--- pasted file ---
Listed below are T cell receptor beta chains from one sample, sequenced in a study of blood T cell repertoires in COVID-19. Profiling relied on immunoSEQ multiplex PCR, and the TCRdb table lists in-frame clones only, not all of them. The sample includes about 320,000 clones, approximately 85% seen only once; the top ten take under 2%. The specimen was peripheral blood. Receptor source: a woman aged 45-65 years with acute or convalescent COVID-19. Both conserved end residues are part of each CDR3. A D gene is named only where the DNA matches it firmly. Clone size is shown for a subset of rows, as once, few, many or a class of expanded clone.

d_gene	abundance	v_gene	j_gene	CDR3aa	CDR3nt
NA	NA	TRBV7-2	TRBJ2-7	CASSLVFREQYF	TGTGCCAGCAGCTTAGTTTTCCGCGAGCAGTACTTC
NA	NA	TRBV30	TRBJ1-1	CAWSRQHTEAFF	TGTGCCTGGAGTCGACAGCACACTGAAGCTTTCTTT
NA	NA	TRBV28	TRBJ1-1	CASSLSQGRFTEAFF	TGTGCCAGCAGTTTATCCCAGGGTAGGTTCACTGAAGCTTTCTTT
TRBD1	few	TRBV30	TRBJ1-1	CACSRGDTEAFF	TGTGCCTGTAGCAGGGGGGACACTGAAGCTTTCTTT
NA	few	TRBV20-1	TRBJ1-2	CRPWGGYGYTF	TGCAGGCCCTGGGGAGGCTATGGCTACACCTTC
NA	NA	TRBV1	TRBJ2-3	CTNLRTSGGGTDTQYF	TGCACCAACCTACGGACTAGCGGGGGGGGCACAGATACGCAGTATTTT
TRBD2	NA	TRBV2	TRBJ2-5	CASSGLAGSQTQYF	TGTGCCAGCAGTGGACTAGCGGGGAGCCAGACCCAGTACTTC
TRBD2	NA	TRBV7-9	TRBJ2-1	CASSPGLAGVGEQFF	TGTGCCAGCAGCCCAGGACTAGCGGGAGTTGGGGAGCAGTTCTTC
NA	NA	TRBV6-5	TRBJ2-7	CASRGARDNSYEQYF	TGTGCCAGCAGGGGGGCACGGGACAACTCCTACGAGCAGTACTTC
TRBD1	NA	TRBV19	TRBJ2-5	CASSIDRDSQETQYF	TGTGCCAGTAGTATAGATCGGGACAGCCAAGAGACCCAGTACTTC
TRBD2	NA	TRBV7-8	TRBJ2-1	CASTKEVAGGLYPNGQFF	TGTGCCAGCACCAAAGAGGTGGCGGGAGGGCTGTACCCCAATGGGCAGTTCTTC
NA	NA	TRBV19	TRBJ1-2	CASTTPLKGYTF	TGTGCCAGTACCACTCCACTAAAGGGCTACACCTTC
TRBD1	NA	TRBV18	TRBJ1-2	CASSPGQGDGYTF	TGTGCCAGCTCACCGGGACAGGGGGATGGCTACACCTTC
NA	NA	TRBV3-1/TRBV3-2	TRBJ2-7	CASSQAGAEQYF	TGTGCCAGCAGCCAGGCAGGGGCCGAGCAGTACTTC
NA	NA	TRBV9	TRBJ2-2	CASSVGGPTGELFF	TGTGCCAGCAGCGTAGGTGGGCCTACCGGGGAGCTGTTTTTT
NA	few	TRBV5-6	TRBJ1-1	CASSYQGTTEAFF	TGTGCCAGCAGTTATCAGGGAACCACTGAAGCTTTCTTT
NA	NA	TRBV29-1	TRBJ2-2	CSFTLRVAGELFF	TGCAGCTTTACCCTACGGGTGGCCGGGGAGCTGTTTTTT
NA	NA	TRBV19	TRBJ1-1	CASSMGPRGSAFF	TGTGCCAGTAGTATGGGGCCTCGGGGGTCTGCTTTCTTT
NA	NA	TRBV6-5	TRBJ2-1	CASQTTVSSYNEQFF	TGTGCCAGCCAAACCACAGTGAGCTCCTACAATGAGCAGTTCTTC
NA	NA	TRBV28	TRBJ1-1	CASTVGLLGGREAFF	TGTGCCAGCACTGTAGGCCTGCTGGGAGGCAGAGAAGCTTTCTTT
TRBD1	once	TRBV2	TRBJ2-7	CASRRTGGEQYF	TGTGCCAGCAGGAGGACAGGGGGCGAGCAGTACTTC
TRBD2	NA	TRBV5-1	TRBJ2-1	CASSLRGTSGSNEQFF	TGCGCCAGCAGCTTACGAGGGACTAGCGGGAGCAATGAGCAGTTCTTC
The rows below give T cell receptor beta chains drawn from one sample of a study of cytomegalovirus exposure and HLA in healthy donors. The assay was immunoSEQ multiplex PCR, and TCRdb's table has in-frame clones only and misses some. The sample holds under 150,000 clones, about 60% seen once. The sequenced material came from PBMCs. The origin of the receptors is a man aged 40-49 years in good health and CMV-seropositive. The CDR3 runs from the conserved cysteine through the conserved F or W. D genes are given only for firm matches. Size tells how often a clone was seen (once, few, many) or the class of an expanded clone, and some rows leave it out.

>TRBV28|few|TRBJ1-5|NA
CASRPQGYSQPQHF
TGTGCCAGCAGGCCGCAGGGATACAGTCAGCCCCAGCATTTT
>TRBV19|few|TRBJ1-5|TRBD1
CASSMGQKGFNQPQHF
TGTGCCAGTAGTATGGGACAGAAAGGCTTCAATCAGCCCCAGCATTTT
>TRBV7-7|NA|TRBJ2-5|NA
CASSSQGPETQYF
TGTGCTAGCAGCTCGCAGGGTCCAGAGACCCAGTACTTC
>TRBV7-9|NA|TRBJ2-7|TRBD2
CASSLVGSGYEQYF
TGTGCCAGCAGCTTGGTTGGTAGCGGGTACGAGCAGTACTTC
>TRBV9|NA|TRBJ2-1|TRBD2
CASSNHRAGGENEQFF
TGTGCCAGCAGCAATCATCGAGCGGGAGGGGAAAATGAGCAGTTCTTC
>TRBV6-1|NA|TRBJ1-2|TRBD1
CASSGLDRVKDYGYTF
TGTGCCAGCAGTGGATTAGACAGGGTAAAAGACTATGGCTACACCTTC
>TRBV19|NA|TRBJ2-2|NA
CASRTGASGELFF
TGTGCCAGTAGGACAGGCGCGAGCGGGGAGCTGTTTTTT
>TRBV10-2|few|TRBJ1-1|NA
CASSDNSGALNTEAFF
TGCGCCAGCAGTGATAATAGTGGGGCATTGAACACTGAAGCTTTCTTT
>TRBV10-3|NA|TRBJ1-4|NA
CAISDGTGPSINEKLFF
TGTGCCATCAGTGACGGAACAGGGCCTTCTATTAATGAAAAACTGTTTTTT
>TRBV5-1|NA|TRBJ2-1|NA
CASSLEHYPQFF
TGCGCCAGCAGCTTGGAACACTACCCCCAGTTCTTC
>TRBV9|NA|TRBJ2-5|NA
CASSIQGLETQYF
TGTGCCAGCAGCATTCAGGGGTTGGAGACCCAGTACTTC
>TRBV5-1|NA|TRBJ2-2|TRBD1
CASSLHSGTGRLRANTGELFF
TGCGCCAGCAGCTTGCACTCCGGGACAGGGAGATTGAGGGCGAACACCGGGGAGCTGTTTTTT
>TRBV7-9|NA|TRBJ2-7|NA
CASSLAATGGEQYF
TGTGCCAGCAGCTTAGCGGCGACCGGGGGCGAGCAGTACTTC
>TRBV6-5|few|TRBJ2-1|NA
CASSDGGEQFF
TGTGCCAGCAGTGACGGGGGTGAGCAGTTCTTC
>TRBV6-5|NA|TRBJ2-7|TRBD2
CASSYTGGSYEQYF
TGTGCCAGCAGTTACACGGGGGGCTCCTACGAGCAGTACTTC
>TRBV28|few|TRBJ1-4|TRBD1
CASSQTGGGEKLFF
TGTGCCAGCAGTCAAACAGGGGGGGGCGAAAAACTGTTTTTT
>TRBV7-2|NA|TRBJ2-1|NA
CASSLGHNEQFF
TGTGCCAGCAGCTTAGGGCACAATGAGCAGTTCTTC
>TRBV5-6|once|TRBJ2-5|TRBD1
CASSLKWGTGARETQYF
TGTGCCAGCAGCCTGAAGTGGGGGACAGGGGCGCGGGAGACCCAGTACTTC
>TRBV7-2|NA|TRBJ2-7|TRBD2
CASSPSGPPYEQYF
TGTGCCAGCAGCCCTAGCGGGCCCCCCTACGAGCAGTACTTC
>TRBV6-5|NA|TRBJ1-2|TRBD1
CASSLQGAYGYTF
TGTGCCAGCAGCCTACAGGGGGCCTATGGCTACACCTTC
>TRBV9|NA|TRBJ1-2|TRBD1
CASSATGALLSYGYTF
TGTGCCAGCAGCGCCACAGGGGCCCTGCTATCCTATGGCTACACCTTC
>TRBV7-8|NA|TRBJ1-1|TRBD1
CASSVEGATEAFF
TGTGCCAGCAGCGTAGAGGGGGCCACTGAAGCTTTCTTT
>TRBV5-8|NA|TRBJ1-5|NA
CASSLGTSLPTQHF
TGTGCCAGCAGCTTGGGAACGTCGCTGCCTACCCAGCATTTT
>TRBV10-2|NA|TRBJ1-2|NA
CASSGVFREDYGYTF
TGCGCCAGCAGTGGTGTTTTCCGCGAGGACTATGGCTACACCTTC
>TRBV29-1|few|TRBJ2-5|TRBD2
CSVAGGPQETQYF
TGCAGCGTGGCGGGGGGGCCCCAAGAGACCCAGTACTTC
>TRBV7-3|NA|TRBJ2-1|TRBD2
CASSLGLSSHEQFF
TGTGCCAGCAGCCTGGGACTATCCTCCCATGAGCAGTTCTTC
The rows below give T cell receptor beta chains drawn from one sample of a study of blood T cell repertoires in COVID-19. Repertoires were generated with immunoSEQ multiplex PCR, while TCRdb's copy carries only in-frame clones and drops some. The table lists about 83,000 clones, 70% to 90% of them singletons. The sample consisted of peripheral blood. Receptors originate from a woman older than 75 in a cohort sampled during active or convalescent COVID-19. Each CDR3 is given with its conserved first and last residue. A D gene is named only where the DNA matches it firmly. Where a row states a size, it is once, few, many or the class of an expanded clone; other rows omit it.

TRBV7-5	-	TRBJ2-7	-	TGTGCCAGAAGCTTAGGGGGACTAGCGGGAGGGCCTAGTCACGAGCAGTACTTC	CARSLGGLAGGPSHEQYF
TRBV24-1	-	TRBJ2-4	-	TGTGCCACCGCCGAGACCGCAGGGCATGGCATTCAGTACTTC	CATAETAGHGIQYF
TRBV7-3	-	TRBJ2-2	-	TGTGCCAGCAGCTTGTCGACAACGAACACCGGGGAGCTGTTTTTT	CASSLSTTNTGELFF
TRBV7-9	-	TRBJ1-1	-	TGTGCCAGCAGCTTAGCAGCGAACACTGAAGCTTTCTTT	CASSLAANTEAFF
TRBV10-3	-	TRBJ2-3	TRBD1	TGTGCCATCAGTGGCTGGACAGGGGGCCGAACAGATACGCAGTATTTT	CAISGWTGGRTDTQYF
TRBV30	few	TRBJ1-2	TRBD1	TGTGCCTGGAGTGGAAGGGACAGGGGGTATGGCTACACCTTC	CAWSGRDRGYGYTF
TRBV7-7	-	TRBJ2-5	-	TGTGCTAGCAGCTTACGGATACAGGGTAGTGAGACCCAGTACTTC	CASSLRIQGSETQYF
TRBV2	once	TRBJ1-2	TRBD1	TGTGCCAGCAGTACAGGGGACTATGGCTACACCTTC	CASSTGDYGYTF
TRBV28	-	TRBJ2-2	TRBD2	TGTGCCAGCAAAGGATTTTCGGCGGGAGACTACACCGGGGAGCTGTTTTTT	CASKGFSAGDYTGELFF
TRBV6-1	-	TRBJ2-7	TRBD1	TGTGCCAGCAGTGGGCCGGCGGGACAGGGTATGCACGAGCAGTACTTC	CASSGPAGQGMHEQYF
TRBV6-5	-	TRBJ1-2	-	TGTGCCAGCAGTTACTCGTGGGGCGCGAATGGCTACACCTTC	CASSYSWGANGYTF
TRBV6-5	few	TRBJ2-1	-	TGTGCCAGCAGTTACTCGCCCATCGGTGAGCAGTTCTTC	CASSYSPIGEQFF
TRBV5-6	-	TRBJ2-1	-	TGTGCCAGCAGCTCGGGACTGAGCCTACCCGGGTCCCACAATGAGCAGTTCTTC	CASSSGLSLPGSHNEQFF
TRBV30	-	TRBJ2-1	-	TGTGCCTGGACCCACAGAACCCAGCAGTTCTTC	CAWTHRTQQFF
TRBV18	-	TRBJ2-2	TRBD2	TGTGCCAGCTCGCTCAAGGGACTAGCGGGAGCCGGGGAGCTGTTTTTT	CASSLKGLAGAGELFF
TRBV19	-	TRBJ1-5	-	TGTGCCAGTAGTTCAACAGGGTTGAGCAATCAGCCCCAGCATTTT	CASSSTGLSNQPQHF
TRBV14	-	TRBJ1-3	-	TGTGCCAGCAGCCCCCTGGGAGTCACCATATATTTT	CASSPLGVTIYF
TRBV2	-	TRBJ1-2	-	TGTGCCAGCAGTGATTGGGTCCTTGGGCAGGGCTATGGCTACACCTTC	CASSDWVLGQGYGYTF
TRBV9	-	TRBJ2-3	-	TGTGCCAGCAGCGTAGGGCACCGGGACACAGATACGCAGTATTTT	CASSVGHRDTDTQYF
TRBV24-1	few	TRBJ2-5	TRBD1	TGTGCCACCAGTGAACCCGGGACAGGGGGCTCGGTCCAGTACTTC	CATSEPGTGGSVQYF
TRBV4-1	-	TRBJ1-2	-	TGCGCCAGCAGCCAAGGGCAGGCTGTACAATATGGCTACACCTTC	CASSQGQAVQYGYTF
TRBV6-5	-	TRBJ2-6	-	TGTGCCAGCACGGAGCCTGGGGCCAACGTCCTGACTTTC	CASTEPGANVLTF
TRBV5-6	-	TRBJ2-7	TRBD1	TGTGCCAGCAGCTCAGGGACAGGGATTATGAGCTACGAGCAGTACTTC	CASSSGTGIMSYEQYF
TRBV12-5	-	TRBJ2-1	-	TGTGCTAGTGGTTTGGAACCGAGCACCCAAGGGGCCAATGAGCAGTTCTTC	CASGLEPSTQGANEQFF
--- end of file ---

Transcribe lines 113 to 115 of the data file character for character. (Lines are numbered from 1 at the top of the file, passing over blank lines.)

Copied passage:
TRBV28	-	TRBJ2-2	TRBD2	TGTGCCAGCAAAGGATTTTCGGCGGGAGACTACACCGGGGAGCTGTTTTTT	CASKGFSAGDYTGELFF
TRBV6-1	-	TRBJ2-7	TRBD1	TGTGCCAGCAGTGGGCCGGCGGGACAGGGTATGCACGAGCAGTACTTC	CASSGPAGQGMHEQYF
TRBV6-5	-	TRBJ1-2	-	TGTGCCAGCAGTTACTCGTGGGGCGCGAATGGCTACACCTTC	CASSYSWGANGYTF